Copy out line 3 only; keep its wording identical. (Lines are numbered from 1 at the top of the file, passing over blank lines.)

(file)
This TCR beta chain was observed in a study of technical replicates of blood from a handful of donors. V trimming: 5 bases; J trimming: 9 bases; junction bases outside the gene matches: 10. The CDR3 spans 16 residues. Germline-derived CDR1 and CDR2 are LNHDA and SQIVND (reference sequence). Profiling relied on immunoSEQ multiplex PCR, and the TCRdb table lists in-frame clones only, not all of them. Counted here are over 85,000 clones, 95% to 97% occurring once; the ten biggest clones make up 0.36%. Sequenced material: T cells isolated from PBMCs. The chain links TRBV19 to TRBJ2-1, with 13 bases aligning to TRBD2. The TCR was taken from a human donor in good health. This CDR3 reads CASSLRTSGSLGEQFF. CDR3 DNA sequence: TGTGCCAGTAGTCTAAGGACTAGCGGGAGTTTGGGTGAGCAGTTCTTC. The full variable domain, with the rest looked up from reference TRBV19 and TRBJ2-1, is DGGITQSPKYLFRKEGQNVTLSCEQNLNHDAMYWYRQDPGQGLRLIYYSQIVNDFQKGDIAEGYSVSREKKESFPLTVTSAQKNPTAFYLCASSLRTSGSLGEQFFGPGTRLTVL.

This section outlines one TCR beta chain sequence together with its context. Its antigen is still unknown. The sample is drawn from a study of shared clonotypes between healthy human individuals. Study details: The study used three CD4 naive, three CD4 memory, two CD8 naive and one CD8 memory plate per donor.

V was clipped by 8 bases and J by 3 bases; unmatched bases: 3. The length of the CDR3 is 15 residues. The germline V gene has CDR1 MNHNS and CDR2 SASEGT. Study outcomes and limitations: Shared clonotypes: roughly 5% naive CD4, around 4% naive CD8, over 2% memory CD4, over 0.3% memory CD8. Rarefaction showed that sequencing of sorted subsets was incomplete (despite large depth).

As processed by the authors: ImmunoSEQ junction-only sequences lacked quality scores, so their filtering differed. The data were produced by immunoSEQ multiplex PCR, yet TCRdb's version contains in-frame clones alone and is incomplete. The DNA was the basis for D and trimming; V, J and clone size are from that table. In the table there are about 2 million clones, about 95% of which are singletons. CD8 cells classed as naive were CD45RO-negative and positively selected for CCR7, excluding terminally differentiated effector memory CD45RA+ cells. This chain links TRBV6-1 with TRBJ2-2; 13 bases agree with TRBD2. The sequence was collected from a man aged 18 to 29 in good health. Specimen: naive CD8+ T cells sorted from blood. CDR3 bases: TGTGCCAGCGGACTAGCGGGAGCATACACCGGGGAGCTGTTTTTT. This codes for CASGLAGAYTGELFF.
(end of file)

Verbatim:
V was clipped by 8 bases and J by 3 bases; unmatched bases: 3. The length of the CDR3 is 15 residues. The germline V gene has CDR1 MNHNS and CDR2 SASEGT. Study outcomes and limitations: Shared clonotypes: roughly 5% naive CD4, around 4% naive CD8, over 2% memory CD4, over 0.3% memory CD8. Rarefaction showed that sequencing of sorted subsets was incomplete (despite large depth).